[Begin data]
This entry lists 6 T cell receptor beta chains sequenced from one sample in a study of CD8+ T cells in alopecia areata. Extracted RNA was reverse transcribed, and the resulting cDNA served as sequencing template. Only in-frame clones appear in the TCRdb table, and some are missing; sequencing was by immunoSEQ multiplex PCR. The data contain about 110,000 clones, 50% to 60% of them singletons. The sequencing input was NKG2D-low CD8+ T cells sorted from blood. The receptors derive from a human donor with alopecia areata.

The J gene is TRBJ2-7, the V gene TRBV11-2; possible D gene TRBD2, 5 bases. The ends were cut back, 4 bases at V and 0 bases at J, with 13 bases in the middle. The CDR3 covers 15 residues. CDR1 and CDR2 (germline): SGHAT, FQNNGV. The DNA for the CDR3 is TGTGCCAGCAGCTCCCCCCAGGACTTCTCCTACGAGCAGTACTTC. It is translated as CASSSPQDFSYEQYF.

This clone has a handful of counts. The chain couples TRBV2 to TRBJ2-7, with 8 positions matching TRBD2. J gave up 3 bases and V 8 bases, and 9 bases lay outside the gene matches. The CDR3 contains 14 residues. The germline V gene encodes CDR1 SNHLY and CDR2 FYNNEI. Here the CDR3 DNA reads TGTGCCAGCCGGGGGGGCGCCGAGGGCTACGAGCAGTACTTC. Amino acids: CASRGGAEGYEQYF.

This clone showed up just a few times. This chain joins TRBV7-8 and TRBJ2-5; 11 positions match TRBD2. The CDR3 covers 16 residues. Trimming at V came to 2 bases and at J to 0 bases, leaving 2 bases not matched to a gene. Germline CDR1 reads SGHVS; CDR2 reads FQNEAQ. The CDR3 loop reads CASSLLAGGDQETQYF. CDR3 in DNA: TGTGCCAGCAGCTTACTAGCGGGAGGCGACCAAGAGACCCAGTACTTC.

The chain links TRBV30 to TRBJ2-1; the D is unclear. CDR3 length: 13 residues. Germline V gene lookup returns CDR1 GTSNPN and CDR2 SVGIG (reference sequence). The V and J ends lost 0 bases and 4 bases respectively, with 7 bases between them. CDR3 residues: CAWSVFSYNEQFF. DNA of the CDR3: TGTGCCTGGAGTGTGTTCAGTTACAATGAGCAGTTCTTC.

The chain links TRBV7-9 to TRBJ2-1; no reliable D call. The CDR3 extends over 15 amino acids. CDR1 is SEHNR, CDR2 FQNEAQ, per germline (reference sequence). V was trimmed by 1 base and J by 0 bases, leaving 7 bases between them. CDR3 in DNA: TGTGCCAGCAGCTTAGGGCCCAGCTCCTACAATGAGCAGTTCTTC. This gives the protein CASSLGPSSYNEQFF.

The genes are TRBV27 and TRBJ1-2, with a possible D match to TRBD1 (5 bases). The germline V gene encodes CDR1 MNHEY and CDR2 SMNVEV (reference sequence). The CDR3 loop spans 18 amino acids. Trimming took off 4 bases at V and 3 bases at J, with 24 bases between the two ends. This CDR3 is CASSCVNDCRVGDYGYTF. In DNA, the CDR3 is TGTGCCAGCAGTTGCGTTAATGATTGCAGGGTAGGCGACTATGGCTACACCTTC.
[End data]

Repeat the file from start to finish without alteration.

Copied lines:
This entry lists 6 T cell receptor beta chains sequenced from one sample in a study of CD8+ T cells in alopecia areata. Extracted RNA was reverse transcribed, and the resulting cDNA served as sequencing template. Only in-frame clones appear in the TCRdb table, and some are missing; sequencing was by immunoSEQ multiplex PCR. The data contain about 110,000 clones, 50% to 60% of them singletons. The sequencing input was NKG2D-low CD8+ T cells sorted from blood. The receptors derive from a human donor with alopecia areata.

The J gene is TRBJ2-7, the V gene TRBV11-2; possible D gene TRBD2, 5 bases. The ends were cut back, 4 bases at V and 0 bases at J, with 13 bases in the middle. The CDR3 covers 15 residues. CDR1 and CDR2 (germline): SGHAT, FQNNGV. The DNA for the CDR3 is TGTGCCAGCAGCTCCCCCCAGGACTTCTCCTACGAGCAGTACTTC. It is translated as CASSSPQDFSYEQYF.

This clone has a handful of counts. The chain couples TRBV2 to TRBJ2-7, with 8 positions matching TRBD2. J gave up 3 bases and V 8 bases, and 9 bases lay outside the gene matches. The CDR3 contains 14 residues. The germline V gene encodes CDR1 SNHLY and CDR2 FYNNEI. Here the CDR3 DNA reads TGTGCCAGCCGGGGGGGCGCCGAGGGCTACGAGCAGTACTTC. Amino acids: CASRGGAEGYEQYF.

This clone showed up just a few times. This chain joins TRBV7-8 and TRBJ2-5; 11 positions match TRBD2. The CDR3 covers 16 residues. Trimming at V came to 2 bases and at J to 0 bases, leaving 2 bases not matched to a gene. Germline CDR1 reads SGHVS; CDR2 reads FQNEAQ. The CDR3 loop reads CASSLLAGGDQETQYF. CDR3 in DNA: TGTGCCAGCAGCTTACTAGCGGGAGGCGACCAAGAGACCCAGTACTTC.

The chain links TRBV30 to TRBJ2-1; the D is unclear. CDR3 length: 13 residues. Germline V gene lookup returns CDR1 GTSNPN and CDR2 SVGIG (reference sequence). The V and J ends lost 0 bases and 4 bases respectively, with 7 bases between them. CDR3 residues: CAWSVFSYNEQFF. DNA of the CDR3: TGTGCCTGGAGTGTGTTCAGTTACAATGAGCAGTTCTTC.

The chain links TRBV7-9 to TRBJ2-1; no reliable D call. The CDR3 extends over 15 amino acids. CDR1 is SEHNR, CDR2 FQNEAQ, per germline (reference sequence). V was trimmed by 1 base and J by 0 bases, leaving 7 bases between them. CDR3 in DNA: TGTGCCAGCAGCTTAGGGCCCAGCTCCTACAATGAGCAGTTCTTC. This gives the protein CASSLGPSSYNEQFF.

The genes are TRBV27 and TRBJ1-2, with a possible D match to TRBD1 (5 bases). The germline V gene encodes CDR1 MNHEY and CDR2 SMNVEV (reference sequence). The CDR3 loop spans 18 amino acids. Trimming took off 4 bases at V and 3 bases at J, with 24 bases between the two ends. This CDR3 is CASSCVNDCRVGDYGYTF. In DNA, the CDR3 is TGTGCCAGCAGTTGCGTTAATGATTGCAGGGTAGGCGACTATGGCTACACCTTC.